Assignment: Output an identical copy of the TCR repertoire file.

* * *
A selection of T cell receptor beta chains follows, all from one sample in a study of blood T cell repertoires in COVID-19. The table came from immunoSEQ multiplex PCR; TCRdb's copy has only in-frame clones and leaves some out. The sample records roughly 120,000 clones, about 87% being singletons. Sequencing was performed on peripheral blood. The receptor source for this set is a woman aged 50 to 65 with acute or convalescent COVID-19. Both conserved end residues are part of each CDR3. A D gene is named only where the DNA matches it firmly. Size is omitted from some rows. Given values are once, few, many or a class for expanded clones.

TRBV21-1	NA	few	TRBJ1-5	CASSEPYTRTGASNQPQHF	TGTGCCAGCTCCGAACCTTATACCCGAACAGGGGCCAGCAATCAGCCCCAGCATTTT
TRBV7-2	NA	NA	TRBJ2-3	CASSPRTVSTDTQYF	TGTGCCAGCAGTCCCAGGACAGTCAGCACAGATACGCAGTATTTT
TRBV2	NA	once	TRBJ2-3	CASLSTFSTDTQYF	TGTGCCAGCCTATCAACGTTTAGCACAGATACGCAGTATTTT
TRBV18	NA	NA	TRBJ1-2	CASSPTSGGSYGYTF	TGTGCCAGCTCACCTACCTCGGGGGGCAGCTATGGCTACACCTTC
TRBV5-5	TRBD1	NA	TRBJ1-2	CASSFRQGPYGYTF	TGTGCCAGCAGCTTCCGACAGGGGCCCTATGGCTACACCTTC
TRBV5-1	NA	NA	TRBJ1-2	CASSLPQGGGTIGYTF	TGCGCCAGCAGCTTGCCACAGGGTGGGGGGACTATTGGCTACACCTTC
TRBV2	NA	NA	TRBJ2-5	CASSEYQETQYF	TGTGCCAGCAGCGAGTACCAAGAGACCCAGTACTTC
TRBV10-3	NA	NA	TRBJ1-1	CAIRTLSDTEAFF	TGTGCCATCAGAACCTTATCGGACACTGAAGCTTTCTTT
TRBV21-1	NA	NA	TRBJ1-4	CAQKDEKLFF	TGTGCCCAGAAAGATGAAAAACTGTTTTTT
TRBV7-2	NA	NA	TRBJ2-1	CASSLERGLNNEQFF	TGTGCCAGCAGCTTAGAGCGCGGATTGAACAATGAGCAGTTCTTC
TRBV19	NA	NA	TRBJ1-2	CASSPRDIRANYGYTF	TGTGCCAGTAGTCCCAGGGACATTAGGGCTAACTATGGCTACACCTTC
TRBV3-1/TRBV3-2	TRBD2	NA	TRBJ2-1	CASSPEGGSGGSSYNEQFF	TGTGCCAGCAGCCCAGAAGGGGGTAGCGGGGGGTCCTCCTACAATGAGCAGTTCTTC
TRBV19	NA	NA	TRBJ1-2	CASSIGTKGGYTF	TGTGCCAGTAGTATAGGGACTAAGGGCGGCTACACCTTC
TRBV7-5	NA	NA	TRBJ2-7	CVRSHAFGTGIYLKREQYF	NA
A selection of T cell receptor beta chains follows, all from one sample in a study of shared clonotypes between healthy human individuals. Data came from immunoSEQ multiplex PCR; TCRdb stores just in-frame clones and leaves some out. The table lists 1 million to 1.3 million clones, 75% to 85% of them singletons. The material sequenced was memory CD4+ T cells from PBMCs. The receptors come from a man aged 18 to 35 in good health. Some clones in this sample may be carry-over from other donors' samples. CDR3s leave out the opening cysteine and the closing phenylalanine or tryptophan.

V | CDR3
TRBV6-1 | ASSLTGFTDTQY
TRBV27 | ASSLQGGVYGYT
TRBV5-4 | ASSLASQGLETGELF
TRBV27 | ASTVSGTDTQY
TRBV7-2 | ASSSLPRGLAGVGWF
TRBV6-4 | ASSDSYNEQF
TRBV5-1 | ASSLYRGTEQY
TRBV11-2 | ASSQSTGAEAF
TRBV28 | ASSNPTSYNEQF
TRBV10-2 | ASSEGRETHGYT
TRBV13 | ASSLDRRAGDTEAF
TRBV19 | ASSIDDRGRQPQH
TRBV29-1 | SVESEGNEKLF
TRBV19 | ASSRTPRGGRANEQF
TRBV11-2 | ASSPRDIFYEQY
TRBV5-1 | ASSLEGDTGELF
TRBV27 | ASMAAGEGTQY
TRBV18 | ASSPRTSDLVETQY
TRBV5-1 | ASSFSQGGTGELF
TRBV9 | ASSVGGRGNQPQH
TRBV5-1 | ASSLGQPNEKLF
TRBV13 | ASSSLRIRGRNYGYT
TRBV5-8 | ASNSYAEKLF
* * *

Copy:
A selection of T cell receptor beta chains follows, all from one sample in a study of blood T cell repertoires in COVID-19. The table came from immunoSEQ multiplex PCR; TCRdb's copy has only in-frame clones and leaves some out. The sample records roughly 120,000 clones, about 87% being singletons. Sequencing was performed on peripheral blood. The receptor source for this set is a woman aged 50 to 65 with acute or convalescent COVID-19. Both conserved end residues are part of each CDR3. A D gene is named only where the DNA matches it firmly. Size is omitted from some rows. Given values are once, few, many or a class for expanded clones.

TRBV21-1	NA	few	TRBJ1-5	CASSEPYTRTGASNQPQHF	TGTGCCAGCTCCGAACCTTATACCCGAACAGGGGCCAGCAATCAGCCCCAGCATTTT
TRBV7-2	NA	NA	TRBJ2-3	CASSPRTVSTDTQYF	TGTGCCAGCAGTCCCAGGACAGTCAGCACAGATACGCAGTATTTT
TRBV2	NA	once	TRBJ2-3	CASLSTFSTDTQYF	TGTGCCAGCCTATCAACGTTTAGCACAGATACGCAGTATTTT
TRBV18	NA	NA	TRBJ1-2	CASSPTSGGSYGYTF	TGTGCCAGCTCACCTACCTCGGGGGGCAGCTATGGCTACACCTTC
TRBV5-5	TRBD1	NA	TRBJ1-2	CASSFRQGPYGYTF	TGTGCCAGCAGCTTCCGACAGGGGCCCTATGGCTACACCTTC
TRBV5-1	NA	NA	TRBJ1-2	CASSLPQGGGTIGYTF	TGCGCCAGCAGCTTGCCACAGGGTGGGGGGACTATTGGCTACACCTTC
TRBV2	NA	NA	TRBJ2-5	CASSEYQETQYF	TGTGCCAGCAGCGAGTACCAAGAGACCCAGTACTTC
TRBV10-3	NA	NA	TRBJ1-1	CAIRTLSDTEAFF	TGTGCCATCAGAACCTTATCGGACACTGAAGCTTTCTTT
TRBV21-1	NA	NA	TRBJ1-4	CAQKDEKLFF	TGTGCCCAGAAAGATGAAAAACTGTTTTTT
TRBV7-2	NA	NA	TRBJ2-1	CASSLERGLNNEQFF	TGTGCCAGCAGCTTAGAGCGCGGATTGAACAATGAGCAGTTCTTC
TRBV19	NA	NA	TRBJ1-2	CASSPRDIRANYGYTF	TGTGCCAGTAGTCCCAGGGACATTAGGGCTAACTATGGCTACACCTTC
TRBV3-1/TRBV3-2	TRBD2	NA	TRBJ2-1	CASSPEGGSGGSSYNEQFF	TGTGCCAGCAGCCCAGAAGGGGGTAGCGGGGGGTCCTCCTACAATGAGCAGTTCTTC
TRBV19	NA	NA	TRBJ1-2	CASSIGTKGGYTF	TGTGCCAGTAGTATAGGGACTAAGGGCGGCTACACCTTC
TRBV7-5	NA	NA	TRBJ2-7	CVRSHAFGTGIYLKREQYF	NA
A selection of T cell receptor beta chains follows, all from one sample in a study of shared clonotypes between healthy human individuals. Data came from immunoSEQ multiplex PCR; TCRdb stores just in-frame clones and leaves some out. The table lists 1 million to 1.3 million clones, 75% to 85% of them singletons. The material sequenced was memory CD4+ T cells from PBMCs. The receptors come from a man aged 18 to 35 in good health. Some clones in this sample may be carry-over from other donors' samples. CDR3s leave out the opening cysteine and the closing phenylalanine or tryptophan.

V | CDR3
TRBV6-1 | ASSLTGFTDTQY
TRBV27 | ASSLQGGVYGYT
TRBV5-4 | ASSLASQGLETGELF
TRBV27 | ASTVSGTDTQY
TRBV7-2 | ASSSLPRGLAGVGWF
TRBV6-4 | ASSDSYNEQF
TRBV5-1 | ASSLYRGTEQY
TRBV11-2 | ASSQSTGAEAF
TRBV28 | ASSNPTSYNEQF
TRBV10-2 | ASSEGRETHGYT
TRBV13 | ASSLDRRAGDTEAF
TRBV19 | ASSIDDRGRQPQH
TRBV29-1 | SVESEGNEKLF
TRBV19 | ASSRTPRGGRANEQF
TRBV11-2 | ASSPRDIFYEQY
TRBV5-1 | ASSLEGDTGELF
TRBV27 | ASMAAGEGTQY
TRBV18 | ASSPRTSDLVETQY
TRBV5-1 | ASSFSQGGTGELF
TRBV9 | ASSVGGRGNQPQH
TRBV5-1 | ASSLGQPNEKLF
TRBV13 | ASSSLRIRGRNYGYT
TRBV5-8 | ASNSYAEKLF